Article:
We caught up with filmmaker James Gray to talk about his new film The Lost City of Z. Gray was in San Francisco to attend the 60th San Francisco International Film Festival. We spoke to Gray about why Brad Pitt sent him the novel and how he got attached to the project and what did he learn from making the film.

The Lost City of Z is based on David Grann’s best-selling novel by the same name. Gray wrote, directed and co-produced the film that was largely shot in Columbia, South America.  This is a true story about an early 20th British explorer Lt. Colonel Percy Fawcett, who was convinced there was a lost civilization in the Amazon. Finding that lost city became Fawett’s magificient obsession and over a course of 20 odd years he made multiple trips to South America in search of the city. He was convinced he had found the remnants of an ancient civilization, but he had a hard time convincing others of his finding.

The film stars Charlie Hunnam, Sienna Miller, Robert Pattinson and Tom Holland among others.

The Lost City of Z  releases in the San Francisco March 10, 2017.

  • Running Time: 150 minutes
  • Status: Releases April 21, 2017
  • Country:USA

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Flor de Anís is a song composed by Jorge Licego by Cascada de Flores, a San Francisco Bay area ensemble.  Liceaga sings the music and is accompanied by Arwen Lawrence (vocalist, dancer), Kyla Danysh (violinist, vocalist), and Saul Sierra-Alonso (bass).

You can watch the entire performance and an interview with Lawrence here. The show was aired on TV in the USA.

You can subscribe to our podcast and  YouTube channel, where every week we feature new interviews. And here is a list of TV stations in the US that broadcast our show.



Alam Khan is a musician, composer and educator. He plays the sarode.  We spoke with Khan about his father Ustad Ali Akbar Khan, the legacy of Maihar gharana and his love for both Hindustani or North Indian classical music and hip-hop.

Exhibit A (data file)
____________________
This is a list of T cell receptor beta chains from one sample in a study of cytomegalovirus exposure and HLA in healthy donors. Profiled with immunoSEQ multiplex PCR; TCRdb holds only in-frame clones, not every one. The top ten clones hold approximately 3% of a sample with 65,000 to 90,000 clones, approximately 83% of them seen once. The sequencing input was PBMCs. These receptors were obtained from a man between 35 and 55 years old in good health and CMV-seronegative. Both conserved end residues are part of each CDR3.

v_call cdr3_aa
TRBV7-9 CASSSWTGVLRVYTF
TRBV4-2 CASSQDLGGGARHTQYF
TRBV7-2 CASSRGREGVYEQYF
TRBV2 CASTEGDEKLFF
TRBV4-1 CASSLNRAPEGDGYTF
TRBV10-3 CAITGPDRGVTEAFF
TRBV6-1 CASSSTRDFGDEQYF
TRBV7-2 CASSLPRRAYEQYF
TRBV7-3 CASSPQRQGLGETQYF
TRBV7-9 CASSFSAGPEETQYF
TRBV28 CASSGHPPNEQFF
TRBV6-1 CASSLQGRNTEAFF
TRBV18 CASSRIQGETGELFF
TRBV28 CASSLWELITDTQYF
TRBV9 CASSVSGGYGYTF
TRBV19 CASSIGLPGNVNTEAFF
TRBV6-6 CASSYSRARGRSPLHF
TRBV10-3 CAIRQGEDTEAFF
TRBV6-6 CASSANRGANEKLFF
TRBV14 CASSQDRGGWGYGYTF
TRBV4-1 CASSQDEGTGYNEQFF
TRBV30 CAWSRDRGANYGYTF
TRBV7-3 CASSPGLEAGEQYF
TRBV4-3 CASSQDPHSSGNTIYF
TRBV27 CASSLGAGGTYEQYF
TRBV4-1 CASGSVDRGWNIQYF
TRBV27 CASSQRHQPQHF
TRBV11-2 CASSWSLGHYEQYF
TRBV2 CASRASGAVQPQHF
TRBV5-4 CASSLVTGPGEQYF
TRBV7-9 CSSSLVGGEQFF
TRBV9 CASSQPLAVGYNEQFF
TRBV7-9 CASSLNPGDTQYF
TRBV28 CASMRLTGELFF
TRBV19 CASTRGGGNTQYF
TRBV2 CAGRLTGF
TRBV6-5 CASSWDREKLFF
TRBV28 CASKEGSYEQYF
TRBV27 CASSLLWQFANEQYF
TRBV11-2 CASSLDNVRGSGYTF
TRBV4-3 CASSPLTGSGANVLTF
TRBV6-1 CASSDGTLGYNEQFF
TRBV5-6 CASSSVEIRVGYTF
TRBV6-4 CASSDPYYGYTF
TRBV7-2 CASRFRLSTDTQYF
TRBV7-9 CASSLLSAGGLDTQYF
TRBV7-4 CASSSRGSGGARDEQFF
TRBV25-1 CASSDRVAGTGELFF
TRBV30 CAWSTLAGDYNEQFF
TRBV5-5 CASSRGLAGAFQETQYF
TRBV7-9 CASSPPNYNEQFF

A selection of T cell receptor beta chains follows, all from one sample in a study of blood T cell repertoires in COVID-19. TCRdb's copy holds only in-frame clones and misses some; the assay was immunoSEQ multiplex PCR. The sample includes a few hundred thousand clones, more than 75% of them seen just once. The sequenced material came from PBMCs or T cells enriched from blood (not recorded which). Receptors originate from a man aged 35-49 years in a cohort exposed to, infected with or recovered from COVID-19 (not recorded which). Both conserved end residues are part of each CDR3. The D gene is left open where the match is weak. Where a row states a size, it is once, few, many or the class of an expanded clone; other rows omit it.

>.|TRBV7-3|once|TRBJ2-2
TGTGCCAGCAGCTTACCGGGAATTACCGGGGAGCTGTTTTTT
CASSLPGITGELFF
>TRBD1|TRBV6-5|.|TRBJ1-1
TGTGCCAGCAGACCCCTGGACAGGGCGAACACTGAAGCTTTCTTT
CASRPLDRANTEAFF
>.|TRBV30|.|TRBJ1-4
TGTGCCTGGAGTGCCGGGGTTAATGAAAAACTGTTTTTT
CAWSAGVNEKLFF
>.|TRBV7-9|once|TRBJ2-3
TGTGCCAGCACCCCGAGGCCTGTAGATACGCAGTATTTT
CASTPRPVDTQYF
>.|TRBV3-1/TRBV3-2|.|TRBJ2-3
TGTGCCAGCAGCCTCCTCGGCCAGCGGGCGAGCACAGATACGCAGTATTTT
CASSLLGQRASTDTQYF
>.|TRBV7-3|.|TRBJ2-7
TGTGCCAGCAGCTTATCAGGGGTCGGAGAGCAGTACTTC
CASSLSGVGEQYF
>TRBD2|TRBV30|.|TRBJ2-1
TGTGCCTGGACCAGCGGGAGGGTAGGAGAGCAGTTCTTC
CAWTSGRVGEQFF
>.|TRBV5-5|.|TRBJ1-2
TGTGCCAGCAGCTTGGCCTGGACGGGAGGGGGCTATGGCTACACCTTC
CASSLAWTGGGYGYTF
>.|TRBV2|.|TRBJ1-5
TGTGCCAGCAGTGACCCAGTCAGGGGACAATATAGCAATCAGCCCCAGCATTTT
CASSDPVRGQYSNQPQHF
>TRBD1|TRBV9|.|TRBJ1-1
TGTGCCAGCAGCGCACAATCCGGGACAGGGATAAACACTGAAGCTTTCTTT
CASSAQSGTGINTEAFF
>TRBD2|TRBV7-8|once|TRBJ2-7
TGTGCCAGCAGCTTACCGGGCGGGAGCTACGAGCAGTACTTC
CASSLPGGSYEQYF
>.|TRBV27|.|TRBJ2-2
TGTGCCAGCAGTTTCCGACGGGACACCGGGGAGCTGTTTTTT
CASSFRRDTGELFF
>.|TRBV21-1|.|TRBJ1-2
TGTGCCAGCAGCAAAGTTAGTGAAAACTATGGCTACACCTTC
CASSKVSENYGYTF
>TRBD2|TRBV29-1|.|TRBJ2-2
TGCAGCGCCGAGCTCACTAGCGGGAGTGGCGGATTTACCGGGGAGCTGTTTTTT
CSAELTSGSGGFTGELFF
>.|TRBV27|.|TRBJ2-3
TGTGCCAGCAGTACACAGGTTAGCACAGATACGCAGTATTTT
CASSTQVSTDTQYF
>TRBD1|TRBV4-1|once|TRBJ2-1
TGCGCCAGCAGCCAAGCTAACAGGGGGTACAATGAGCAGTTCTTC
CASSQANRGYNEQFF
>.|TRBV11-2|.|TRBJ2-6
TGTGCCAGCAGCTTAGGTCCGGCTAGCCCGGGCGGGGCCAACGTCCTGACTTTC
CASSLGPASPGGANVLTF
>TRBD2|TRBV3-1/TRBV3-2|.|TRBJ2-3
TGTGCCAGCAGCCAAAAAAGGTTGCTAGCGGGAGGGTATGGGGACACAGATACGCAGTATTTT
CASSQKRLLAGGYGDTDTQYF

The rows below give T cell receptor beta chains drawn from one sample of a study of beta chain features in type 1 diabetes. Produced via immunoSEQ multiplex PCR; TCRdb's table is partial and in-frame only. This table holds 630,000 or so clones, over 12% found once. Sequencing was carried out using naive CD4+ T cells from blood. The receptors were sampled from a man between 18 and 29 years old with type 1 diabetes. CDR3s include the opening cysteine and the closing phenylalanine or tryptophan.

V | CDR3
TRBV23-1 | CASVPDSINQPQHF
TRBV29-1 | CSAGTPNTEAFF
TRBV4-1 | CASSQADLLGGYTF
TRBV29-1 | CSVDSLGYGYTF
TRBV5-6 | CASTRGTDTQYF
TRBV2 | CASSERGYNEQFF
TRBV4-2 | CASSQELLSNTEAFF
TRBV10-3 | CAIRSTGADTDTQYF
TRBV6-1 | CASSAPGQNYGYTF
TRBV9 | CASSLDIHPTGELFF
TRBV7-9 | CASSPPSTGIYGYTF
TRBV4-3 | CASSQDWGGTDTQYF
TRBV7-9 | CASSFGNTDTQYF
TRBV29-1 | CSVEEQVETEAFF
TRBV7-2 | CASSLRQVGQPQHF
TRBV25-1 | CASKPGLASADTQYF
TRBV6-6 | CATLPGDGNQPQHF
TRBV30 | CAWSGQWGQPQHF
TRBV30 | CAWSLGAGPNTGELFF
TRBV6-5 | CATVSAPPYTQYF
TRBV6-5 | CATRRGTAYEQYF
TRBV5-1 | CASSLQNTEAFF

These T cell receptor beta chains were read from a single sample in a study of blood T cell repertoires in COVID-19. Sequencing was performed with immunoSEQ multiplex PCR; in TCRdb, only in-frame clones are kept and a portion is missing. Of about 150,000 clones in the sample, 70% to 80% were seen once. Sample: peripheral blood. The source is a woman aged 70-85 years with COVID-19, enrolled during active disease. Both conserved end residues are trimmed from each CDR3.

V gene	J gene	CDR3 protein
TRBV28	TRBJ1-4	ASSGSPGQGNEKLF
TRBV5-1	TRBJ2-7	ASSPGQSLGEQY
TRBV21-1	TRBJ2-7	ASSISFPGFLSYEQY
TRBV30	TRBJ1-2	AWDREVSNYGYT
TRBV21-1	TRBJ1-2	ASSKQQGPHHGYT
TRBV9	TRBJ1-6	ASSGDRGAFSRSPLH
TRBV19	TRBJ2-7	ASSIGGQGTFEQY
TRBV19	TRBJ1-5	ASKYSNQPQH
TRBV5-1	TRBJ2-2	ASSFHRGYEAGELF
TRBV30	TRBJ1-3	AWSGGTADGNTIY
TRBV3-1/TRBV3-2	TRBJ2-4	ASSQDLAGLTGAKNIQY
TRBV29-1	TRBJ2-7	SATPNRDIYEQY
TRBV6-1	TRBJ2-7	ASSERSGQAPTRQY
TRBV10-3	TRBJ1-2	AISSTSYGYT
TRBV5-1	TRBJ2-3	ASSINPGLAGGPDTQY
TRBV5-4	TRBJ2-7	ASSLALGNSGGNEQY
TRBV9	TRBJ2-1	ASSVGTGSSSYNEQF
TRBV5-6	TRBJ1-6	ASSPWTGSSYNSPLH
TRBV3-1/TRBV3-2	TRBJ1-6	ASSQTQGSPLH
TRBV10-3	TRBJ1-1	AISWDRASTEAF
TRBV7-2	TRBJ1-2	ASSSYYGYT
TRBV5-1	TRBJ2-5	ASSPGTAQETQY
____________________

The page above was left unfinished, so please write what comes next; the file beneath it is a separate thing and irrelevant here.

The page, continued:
Ustad Ali Akbar Khan was one of the most famous sarode player and Khan is carrying on the legacy of his father’s music and Maihar gharana that traces its roots to Tansen, the court musician in the court of Mughal Emperor Akbar.  Members of Maihar gharana include Allauddin Khan, Ali Akbar Khan, Annapurna Devi, Ravi Shankar, Nikhil Banerjee and others.

Ustad Ali Akbar Khan founded a music school in San Francisco Bay area in 1967 and his music influenced quite a few iconic musicians like The Grateful Dead and others. Khan teaches at the school just like his father did. The school celebrates its 50th anniversary in 2017.

Khan shares how growing up in Marin county he listened to both Hindustani music and mainstream American music like Crosby, Still and Nash, Jim Hendrix and hip-hop. He learnt to play the guitar from Jai Uttal as a teenager. Khan dabbled with playing the sarode as a 7-year old and then returned to it as a 12-year-old and spent many years learning to play the sarode from his father.

Besides Hindustani music Khan is a also a big fan of hip-hop music and recently released an album called Grand Tapestry with Elijh on vocals, Saler Nader on tabla and Alam Khan on sarode.

What did Ustad Ali Akbar Khan have to say about hip-hop and rap music. “Too much talking and not enough music,” was his answer as his son shares in the interview. Rap music is “loop-based and about words,” adds Khan. It sounds like Khan has found a way to embrace both Hindustani and hip-hop music in a happy way.

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You know how Netflix makes recommendations for you? That is how I discovered Brown Nation. At first I overlooked their suggestion since I had no clue what Brown Nation was all about.And then I succumbed out of sheer curiosity and was hooked. Part of the reason for being hooked is the way the series captured the desi elements in an authentic way complete with a sprinkling of Punjabi, Gujarati, Malayalam and Tamil. Oh! And there is a fair amount of Bollywood reference that should appeal to your desi heart.

The series may remind some of you of NBC’s TV show Outsourced, which essentially had an American cast and was about an American’s company’s back office in India. Brown Nation differs from Outsourced in a couple of ways: the cast is a mix of Indian and American actors and the series is about the existential crisis of an American IT company in America. And, the other thing that is different about Brown Nation is that it has a distinct East Coast perspective and I say this after having lived on both sides of the coast.